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1990 Gamepro Holiday Catalog

Back in 1990, handheld gaming systems were the new hotness, and Gamepro provided a handy guide to all of the games that were currently available for both Gameboy and Lynx for the holidays. This way, kids knew exactly what games to bug their parents for, and now you can go back in time and enjoy this awesome look back at the state of handheld gaming in December 1990. Enjoy!

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Excitebike for Nintendo

ExciteBike was one of the Nintendo console’s most beloved games, and a favorite of mine too. I killed many hours with this bad boy, and for good reason….it was full of great features!  Racing on a motorcycle! Design your own tracks! Put 100 jumps in a row! This was one awesome game for those three reasons, and why it’s so fondly remembered. That and the fact that you could wreck others by coming down the track with your rear wheel in their front wheel and watch them tumble over and over down the track. With the possibility of using any combination of 19 different obstacles to design your track with, it had great replay value just in designing new courses to race. 

I was introduced to this game at my cousin’s house shortly after I got my Nintendo. I was instantly hooked and we spent several hours that night playing it.  I never actually owned the game, but several of my friends did, and a copy of it was at my house more often than not through the magic of swapping games with a friend for a period of time. This game still holds its own in the “fun factor” today against such newer and more complicated games. 

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Highlights From a 1989 KayBee Toys Ad

I love sifting through old catalogs and sale papers from the ’80s and early ’90s. They’re filled with so much nostalgia with so many toys I had, and those I didn’t have but wanted gracing every page. For this Retro Ramblings entry, I’m going to highlight a few cool things I found in a KayBee Toys sale paper from 1989.


Nintendo Games!

I’ve already documented my love for all things Nintendo here on the blog, and this ad for games is certainly in line with my love for all things Nintendo. Featured in the top left is my favorite game for the system, Castlevania II: Simon’s Quest. I also see some of my other favorites including Bionic Commando and WWF Wrestlemania. I could sit and look through old game ads all day and continue to drool over just how awesome we had it with our game systems back in the day.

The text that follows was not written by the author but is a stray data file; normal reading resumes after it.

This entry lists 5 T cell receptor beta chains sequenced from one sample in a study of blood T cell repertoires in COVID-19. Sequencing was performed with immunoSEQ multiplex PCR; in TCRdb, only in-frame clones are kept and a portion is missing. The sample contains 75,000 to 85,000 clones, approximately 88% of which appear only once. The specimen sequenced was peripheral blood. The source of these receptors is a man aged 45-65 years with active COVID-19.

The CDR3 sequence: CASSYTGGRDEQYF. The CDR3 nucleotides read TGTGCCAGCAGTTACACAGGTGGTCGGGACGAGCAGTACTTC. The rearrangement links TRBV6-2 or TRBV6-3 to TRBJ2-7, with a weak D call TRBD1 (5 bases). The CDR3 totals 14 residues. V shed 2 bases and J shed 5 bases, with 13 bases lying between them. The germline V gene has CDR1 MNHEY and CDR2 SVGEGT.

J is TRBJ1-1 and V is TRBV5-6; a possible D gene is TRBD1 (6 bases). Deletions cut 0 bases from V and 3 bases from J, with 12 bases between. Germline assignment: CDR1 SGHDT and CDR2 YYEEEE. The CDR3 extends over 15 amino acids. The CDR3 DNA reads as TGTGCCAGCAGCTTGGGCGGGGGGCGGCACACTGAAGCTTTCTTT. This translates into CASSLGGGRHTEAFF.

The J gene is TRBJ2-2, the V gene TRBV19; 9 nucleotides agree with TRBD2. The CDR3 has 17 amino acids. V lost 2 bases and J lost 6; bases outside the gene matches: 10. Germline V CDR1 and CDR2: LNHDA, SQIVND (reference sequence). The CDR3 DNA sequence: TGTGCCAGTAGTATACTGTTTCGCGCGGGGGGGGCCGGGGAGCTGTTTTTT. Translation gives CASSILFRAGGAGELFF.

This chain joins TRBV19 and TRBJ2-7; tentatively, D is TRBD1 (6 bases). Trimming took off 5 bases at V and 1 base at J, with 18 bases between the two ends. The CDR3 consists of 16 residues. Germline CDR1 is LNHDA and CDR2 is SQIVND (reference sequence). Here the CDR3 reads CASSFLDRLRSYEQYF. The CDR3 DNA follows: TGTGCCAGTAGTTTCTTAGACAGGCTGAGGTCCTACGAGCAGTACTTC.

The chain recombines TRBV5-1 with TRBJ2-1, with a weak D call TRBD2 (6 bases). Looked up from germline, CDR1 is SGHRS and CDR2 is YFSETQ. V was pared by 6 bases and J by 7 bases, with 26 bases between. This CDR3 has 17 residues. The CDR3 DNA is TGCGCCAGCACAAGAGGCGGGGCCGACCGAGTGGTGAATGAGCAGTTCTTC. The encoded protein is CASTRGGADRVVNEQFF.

Play-Doh Make-a-Meal Spaghetti Factory!

Play-Doh was never really a top toy in my book unless I had a cool playset like this for it. There was just so much you could do with sets like these with all the various presses and cutting tools. Besides making plates of spaghetti and meatballs like the set intended, you could do other things with them. Like make your own cool monsters with long stringy hair. The various playsets offered almost limited play that other toys couldn’t.

Micro Machines Super City Tool Box Playset!

In the past, I chronicled my fascination with the Super City Tool Box in a Classic Commercials post. While I never actually had the toy, I always wanted it. I had more than my fair share of Micro Machines, and several playsets, but this one always eluded me. I’m going to have to track one down on eBay now I think.

1989 Baseball Cards!

1988 was the zenith of baseball card collecting, well, until Covid-19 hit in 2020 and the hobby exploded all over again. But with 1988 being such a banner year for the business, it was no surprise that a ton of cards were also produced in 1989. Not all of them were good. Like these Bowman cards featured here in the paper. I had some Bowman ’89 cards in my collection back in the early ’90s, and they just weren’t good. They were slightly larger than other cards and were troublesome to get to fit into card pages. Plus they just seemed to be of cheaper quality. But all of that said, that would have been a good price to pick up a complete set of anything back then since finding all 492 cards in single packs would have cost a fortune.

Domino Rally Basic Set!

So in the early ’90s, I thought Domino Rally was just so cool. Forget the fact that I could have just taken all the sets of old school dominos that were scattered around our house and accomplished the same thing, I had to have the brightly colored, thin plastic dominos that came in these sets to set up and then knock over. Plus, Domino Rally sets came with cool pieces like bridges and loops that had dominos attached that you could add to your falling masterpiece. These things really upped the falling dominos game to new heights.

Sega Genesis!

Being 1989, I’m thinking this is in the early days of the release of the system. That and I don’t see Sonic the Hedgehog’s mug plastered all over the ad. I do see Altered Beast though, and I know that was an early hit for the system. I was always a Super Nintendo guy, and I always will be. But even in saying that, I would be a fool to not want to highlight this from the ad. Any old game system is worth a mention in posts like these.

Well, there’s six highlights from an old KayBee Toys sale paper from 1989. I encourage you to check out our full scan of the entire thing in the Time Capsules section of the site and pick out your own highlights. If you do, drop them in the comments below so I can check out what you thought the top picks were. I always get excited about stuff like that.